Monday, September 25, 2023

Space Is The Place: The Night Sky Over Belper, December 2019

In the December, Night Sky Over Belper: The Geminids meteor shower. A full Moon on the 12th. Venus appears as the “evening star” in the south – west.


Meteor Showers:

The Geminids Meteor Shower: 4th December – 16th December

The Geminids come to their maximum on the evening of the 13th into the early hours of the 14th, and good rates are also predicted for the night of the 14th into the early hours of the 15th. Unfortunately these nights coincide with a nearly full Moon – so viewing conditions will be poor. This is a shame, as the Geminids has a high rate of meteors (a predicted peak rate of over 100 per hour – in perfect viewing conditions and a 360 degree view of the sky). Because of the Moon, we will only be able to see the brightest meteors. However, there will be a high number of meteors on the peak nights – some very bright, so it could be worth looking anyway.  

We should also be able to see Geminids in the lead-up to the peak nights. Start looking from tonight onwards (taking advantage of any clear nights) anytime around 10.00pm and beyond.

For this, and other meteor showers, there is no need to look in any particular direction. It is more important to have a clear view of the sky and to be as far away from street lights etc. as possible.

The Ursids: 17th December – 23rd December

The Ursids has a predicted rate of around 5- 10 meteors per hour – sometimes rising. They peak on the night of the 21st into the early morning hours of the 22nd. Seeing conditions will be better than those for the Geminids (there is only a crescent Moon in the sky). But, obviously, there are far fewer meteors to be seen.

The Quadrantids: 1st of January – 6th of January

The Quadrantids is a good meteor shower with a maximum peak of around 100 per hour (note that the peak rate is a predicted maximum based upon perfect viewing conditions etc. it should be treated as a guide / estimate – you will see far less than this in reality). 

There is no Moon in the sky during the shower’s peak on the night of the 3rd of January into the early morning hours of the 4th. Give it a go, and you may be able to see the bright meteors of the Quadrantids ushering in 2020. 


The Moon.

The Moon is full on the 12th of December. There will be a crescent Moon on the 28th and 29th of December.


Aldebaran and the Hyades Cluster.

A nearly full Moon will appear to be close to the red star Aldebaran on the 11th of December. Aldebaran is the “Bull’s eye” in the constellation of Taurus. When you have located Aldebaran, binoculars will also show you the V shaped star cluster, the Hyades. Wait for a Moonless night to see this combination in its true majesty. A magnificent sight at this time of year.


The Planets:


Venus is easily visible now, just after sunset, shining brightly as the “Evening Star” in the south-west.  The planet will appear to be close to the crescent Moon on the 28th and 29th of December.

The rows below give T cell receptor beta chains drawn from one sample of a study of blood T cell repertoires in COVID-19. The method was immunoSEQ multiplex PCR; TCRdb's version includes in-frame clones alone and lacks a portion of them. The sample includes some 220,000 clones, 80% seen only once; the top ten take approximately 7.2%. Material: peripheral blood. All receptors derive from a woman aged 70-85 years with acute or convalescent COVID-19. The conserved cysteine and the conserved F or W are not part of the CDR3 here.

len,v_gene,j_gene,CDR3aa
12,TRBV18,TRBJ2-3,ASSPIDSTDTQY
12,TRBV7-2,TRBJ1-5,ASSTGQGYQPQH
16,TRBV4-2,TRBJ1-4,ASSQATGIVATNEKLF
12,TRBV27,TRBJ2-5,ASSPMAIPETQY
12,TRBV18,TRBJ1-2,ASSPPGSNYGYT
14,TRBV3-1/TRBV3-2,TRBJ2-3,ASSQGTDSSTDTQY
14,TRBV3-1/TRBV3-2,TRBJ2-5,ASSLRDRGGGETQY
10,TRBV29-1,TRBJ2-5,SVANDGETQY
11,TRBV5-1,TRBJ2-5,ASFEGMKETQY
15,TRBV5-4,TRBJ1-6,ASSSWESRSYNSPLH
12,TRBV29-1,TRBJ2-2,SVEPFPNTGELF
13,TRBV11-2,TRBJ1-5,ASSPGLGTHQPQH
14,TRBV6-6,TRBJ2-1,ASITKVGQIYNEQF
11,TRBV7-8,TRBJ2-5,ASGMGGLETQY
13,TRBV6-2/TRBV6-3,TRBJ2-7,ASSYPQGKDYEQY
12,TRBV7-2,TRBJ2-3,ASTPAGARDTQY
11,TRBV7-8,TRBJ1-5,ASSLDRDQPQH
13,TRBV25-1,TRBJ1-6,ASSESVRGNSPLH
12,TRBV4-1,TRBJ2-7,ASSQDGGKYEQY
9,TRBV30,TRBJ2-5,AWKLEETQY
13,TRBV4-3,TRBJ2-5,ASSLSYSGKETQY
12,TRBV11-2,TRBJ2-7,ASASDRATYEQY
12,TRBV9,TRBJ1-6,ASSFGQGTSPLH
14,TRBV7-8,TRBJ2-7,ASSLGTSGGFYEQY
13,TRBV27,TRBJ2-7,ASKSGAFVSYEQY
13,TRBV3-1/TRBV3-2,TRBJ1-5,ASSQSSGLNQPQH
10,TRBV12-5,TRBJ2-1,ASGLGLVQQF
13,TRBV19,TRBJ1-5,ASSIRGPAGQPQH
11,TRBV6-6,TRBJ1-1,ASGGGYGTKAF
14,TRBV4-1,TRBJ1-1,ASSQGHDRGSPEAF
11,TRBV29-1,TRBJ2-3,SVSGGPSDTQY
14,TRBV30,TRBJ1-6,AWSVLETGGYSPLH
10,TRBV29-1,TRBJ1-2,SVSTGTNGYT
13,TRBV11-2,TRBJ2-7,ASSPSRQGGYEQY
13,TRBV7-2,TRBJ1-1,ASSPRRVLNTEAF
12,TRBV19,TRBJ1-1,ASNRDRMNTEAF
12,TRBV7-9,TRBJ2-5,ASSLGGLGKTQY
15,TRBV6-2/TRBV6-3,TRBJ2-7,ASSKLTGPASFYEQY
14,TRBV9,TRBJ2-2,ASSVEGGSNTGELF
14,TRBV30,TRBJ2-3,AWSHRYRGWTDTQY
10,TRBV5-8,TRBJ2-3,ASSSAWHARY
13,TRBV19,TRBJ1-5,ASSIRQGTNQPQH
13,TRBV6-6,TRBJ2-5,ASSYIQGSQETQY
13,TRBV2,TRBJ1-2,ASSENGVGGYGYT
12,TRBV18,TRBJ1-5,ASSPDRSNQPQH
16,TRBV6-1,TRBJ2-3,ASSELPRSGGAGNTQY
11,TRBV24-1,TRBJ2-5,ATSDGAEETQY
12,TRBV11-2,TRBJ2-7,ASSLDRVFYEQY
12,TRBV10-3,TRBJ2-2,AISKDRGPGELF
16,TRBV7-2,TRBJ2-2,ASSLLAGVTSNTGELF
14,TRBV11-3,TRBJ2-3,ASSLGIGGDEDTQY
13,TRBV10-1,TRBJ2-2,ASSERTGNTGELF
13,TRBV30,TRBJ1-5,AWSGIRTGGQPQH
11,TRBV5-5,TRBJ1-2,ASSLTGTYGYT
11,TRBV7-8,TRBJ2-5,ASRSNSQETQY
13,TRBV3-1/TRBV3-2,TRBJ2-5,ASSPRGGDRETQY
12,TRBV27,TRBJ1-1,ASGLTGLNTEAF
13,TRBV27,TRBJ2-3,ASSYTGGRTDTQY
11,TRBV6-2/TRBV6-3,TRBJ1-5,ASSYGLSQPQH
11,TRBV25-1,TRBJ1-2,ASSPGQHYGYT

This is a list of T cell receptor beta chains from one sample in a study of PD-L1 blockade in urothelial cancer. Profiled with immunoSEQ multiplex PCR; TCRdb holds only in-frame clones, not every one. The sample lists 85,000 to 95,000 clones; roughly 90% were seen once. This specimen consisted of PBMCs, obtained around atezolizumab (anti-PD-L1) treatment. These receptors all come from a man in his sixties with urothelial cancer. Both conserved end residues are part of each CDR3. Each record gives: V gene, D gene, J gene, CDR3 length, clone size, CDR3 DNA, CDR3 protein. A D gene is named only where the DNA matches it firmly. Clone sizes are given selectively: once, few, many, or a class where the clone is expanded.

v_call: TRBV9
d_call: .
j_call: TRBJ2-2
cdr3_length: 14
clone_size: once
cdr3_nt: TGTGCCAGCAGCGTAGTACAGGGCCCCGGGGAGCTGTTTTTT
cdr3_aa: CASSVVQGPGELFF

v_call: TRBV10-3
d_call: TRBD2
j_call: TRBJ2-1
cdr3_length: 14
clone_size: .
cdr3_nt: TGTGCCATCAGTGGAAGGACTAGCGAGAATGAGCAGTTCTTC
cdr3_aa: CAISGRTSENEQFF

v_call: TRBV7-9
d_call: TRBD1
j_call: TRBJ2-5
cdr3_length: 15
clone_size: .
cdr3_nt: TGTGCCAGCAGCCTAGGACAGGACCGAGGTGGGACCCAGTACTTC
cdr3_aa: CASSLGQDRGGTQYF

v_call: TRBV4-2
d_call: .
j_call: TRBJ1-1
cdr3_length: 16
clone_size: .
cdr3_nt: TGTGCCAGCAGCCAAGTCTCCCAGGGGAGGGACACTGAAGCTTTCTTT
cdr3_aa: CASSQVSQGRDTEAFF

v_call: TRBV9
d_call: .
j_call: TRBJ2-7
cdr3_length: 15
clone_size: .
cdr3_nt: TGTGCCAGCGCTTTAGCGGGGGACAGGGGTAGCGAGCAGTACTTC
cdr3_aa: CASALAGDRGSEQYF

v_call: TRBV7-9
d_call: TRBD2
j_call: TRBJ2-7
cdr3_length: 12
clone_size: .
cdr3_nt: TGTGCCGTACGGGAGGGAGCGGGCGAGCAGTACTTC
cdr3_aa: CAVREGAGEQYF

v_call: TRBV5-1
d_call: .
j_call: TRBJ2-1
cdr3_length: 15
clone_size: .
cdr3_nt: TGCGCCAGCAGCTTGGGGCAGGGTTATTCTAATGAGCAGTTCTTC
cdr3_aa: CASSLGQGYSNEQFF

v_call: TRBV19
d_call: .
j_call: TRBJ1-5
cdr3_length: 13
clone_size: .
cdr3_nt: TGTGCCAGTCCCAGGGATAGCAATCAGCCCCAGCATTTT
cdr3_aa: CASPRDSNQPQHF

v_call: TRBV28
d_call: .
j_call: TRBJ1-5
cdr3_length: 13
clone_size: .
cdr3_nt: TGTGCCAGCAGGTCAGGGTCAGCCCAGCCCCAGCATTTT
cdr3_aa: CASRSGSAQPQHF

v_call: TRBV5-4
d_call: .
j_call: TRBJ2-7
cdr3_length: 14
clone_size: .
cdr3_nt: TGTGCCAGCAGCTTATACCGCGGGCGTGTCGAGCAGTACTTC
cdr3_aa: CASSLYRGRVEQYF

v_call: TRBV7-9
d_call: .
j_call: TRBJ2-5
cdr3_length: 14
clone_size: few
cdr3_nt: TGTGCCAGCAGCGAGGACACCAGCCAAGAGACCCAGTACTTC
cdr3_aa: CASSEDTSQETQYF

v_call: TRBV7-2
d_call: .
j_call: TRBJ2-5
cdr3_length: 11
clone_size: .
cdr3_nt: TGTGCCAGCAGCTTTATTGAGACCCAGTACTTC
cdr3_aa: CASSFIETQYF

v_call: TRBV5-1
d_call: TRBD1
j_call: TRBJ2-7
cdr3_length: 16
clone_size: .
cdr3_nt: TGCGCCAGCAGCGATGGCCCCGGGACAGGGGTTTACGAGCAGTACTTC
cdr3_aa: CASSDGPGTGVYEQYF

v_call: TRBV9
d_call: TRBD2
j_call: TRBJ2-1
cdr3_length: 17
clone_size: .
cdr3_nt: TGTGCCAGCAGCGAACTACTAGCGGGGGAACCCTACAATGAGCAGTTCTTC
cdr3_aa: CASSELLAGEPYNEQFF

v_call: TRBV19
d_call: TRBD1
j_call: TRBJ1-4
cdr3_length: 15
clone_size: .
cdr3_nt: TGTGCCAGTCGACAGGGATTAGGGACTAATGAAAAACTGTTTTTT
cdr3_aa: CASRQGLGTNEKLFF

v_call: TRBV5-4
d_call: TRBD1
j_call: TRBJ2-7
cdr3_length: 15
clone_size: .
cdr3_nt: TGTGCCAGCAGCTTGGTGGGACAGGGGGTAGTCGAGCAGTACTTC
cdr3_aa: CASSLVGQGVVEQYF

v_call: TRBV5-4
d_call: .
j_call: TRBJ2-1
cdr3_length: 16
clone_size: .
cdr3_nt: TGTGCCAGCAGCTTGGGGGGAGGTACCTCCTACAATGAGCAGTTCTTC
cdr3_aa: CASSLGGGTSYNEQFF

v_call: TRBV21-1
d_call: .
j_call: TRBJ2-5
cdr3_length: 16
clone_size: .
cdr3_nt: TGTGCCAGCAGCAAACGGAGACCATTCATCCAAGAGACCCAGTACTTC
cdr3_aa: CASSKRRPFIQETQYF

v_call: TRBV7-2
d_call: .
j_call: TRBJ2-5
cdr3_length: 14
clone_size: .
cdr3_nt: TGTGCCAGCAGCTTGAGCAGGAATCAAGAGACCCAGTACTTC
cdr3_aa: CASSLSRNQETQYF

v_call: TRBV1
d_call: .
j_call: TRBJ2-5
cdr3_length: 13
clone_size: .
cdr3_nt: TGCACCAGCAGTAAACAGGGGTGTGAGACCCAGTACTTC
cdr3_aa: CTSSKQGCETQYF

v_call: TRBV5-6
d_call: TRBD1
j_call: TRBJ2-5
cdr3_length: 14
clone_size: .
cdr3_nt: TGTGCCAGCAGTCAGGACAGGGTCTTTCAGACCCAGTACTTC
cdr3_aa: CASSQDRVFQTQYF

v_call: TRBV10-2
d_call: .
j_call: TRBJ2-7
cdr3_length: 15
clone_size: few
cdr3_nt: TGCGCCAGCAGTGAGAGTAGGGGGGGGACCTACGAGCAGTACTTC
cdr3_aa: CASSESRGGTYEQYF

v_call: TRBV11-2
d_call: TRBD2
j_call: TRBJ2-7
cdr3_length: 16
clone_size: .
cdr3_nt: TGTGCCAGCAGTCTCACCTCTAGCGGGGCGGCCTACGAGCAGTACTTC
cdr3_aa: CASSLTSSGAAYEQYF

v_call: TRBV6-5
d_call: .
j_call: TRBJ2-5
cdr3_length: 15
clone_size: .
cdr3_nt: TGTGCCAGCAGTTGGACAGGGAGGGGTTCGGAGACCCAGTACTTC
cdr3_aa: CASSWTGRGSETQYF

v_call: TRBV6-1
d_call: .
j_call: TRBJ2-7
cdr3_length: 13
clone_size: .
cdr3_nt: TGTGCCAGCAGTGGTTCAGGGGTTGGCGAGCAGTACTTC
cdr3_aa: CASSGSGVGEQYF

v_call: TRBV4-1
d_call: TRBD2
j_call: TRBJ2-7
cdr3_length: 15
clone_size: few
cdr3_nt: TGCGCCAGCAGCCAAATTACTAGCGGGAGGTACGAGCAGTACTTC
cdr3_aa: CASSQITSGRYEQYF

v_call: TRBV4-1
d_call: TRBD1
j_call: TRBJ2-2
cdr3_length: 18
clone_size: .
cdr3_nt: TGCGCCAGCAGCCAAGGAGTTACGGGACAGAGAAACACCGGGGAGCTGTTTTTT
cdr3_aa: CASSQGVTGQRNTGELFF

The second planet from the Sun, Venus is about the size of the Earth. It is so bright because it is totally covered with clouds that reflect sunlight back into space. (The NASA image, above, has been colourised to highlight the cloud structures on the planet). 

The atmosphere on Venus consists mostly of carbon dioxide, this traps the Sun’s heat, resulting in a greenhouse effect that sends temperatures beyond 470 degrees centigrade.

The soaring heat, combined with the rain from sulphuric acid clouds, means that the surface is a very hostile environment indeed. However, the surface of Venus can be explored with the use of satellites and probes utilising radar. These have revealed that Venus is covered with impact craters. It also has 2 large land masses: Ishtar Terra, covering its north pole, and Aphrodite Terra; straddling the equator.

There are good close up views of Venus and its surface details here: Venus: Overview NASA.


Saturn is still visible, It appears low in the sky in the south-west and can be seen appearing close to Venus on the 10th, 11th and 12th of December.


Mars is also low in the sky, appearing just before sunrise in the south-east. 


International Space Station.

Look for the space station in the early evening, in a time slot from 4.38pm – 7.14pm, between the 8th – 13th of December. Check the Spot the Station website for precise details and for sightings after this date (particularly to see if it is flying past on Christmas Eve). You can also sign up to the NASA Space Station Alerts service which gives advance notifications of sightings.


One thought on “Space Is The Place: The Night Sky Over Belper, December 2019

  • Joanna Kirk

    People might be interested in this week’s Radio 3 programmes The Essay: how societies have viewed the night sky which are at 10.45pm from Mon 6 January 2020 to Fri 10 January.

Leave a Reply

GDPR, Your Data and Us:

This site uses Akismet to reduce spam. Learn how your comment data is processed.